LuaSocket not receiving messages from UDPSocket in Ruby - ruby

I'm trying to connect a Windows computer game which uses Lua to external server written in Ruby and hosted on my Macbook on the same network.
This is Lua code executed at the beginning in-game
socket = require("socket")
udp = socket.udp()
udp:setpeername('', 9100) -- This is my laptop
This Lua code executed on every simulation step:
udp:send("Simulation step")
message = udp:receive()
An this is Ruby server:
i = 0
Socket.udp_server_loop(9100) {|msg, msg_src|
puts i.to_s + ": " + msg + " | " + msg_src.inspect.to_s
i += 1
msg_src.reply i.to_s + ": reply from server"
So far so good, game receives "reply from server" correctly, prints it and I can see in Ruby console on my laptop:
19: Simulation step | #<Socket::UDPSource: to>
But I'd like to do it a little more asynchronous - I want to receive data continuously and only send something back from time to time. I figured out that with UDP I don't have to worry about connections - just send message and it goes through.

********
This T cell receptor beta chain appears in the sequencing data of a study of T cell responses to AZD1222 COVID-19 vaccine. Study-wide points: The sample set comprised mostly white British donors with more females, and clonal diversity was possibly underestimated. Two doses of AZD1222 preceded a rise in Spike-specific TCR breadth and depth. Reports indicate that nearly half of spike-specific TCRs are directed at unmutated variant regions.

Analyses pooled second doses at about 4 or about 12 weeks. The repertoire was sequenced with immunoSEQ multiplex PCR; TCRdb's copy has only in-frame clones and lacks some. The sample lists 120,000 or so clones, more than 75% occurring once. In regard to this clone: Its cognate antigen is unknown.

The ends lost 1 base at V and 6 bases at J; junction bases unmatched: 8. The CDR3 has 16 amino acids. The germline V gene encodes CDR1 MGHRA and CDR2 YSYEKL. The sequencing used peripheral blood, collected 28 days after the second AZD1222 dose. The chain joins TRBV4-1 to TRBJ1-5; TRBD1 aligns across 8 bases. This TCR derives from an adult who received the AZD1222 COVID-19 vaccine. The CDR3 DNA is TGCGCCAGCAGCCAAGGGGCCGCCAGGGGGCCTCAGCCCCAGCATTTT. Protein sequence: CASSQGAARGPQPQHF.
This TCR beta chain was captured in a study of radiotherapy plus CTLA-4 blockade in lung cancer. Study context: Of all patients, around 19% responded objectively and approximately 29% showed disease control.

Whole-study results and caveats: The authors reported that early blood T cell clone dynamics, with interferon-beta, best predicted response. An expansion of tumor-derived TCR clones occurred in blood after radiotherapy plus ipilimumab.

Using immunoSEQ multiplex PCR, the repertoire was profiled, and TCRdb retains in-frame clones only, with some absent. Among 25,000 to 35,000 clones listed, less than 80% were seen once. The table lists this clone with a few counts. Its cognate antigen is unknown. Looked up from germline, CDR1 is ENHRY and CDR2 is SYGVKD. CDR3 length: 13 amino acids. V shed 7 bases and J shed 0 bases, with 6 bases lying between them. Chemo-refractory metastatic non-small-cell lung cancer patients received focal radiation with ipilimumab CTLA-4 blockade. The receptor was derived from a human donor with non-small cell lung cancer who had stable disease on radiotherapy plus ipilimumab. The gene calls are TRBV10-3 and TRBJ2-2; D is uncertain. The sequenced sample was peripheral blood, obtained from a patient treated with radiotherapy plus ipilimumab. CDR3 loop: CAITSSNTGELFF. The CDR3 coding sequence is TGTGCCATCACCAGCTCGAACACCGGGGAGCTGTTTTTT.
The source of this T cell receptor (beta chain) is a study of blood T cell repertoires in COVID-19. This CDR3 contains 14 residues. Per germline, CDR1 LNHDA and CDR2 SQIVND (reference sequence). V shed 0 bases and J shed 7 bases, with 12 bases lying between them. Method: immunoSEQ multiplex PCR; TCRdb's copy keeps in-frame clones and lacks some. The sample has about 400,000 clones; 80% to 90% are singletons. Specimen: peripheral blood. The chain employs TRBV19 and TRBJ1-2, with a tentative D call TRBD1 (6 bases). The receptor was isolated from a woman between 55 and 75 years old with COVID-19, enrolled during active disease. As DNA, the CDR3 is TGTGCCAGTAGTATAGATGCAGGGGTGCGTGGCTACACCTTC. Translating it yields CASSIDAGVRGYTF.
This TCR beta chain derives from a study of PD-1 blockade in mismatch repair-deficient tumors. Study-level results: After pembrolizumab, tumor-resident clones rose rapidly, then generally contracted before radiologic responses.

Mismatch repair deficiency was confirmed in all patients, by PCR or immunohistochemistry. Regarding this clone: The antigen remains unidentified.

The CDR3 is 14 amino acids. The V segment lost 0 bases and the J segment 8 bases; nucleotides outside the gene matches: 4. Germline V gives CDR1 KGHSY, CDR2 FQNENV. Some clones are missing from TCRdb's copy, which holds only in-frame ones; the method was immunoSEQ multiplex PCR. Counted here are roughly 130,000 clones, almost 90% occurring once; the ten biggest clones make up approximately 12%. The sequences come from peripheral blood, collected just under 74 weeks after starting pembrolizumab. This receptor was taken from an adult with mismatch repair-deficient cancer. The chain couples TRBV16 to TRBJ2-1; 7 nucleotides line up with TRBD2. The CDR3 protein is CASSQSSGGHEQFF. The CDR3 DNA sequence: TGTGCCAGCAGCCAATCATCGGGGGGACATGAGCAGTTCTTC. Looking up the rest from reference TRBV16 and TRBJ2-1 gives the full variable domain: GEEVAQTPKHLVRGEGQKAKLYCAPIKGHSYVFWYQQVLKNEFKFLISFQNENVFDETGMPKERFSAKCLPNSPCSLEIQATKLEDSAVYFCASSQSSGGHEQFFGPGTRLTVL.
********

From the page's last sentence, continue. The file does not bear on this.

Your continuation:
I tried this in Ruby:
require 'socket'
s =
while 1 do
s.send "hi", 0, "", 9100
This is not being received by Luasocket. Increasing timeout to 1 second didn't help. Changing port to the one which Windows used to send UDP packets (55697) didn't work.
Firewalls are disabled on both machines.
It's not feasible to just send msg_src.reply when I have something to send, it will usually spend some time doing calculations it will not reply on time (0.001 second before timeout)
How to do this with UDP? Or maybe it's not possible and I should try with TCP?



I am going to be developing a piece of software that acts like a "bridge": it will receive data on one port, transform that data somehow, and then send the data back out on another port to the same host.
I was planning on using the code sample below to test the bridge, but I don't currently have the bridge actually running yet.
My question is why the first call to recv trows Errno::ECONNRESET?
At the moment there is no remote UDP socket that will be sending data to port 6000, but since this is UDP we should not need to establish a connection anyways.
I just expected recv to block.
require 'socket'
s =
s.bind('localhost', 6000)
s.connect('localhost', 7000)
s.send('Bender, honey, we love you.', 0)
puts s.recv(1024)
rescue Errno::ECONNRESET
puts 'Shut up baby, I know it!'
puts 'The next recv will block like expected.'
puts 'If you are reading this then there might be a problem...'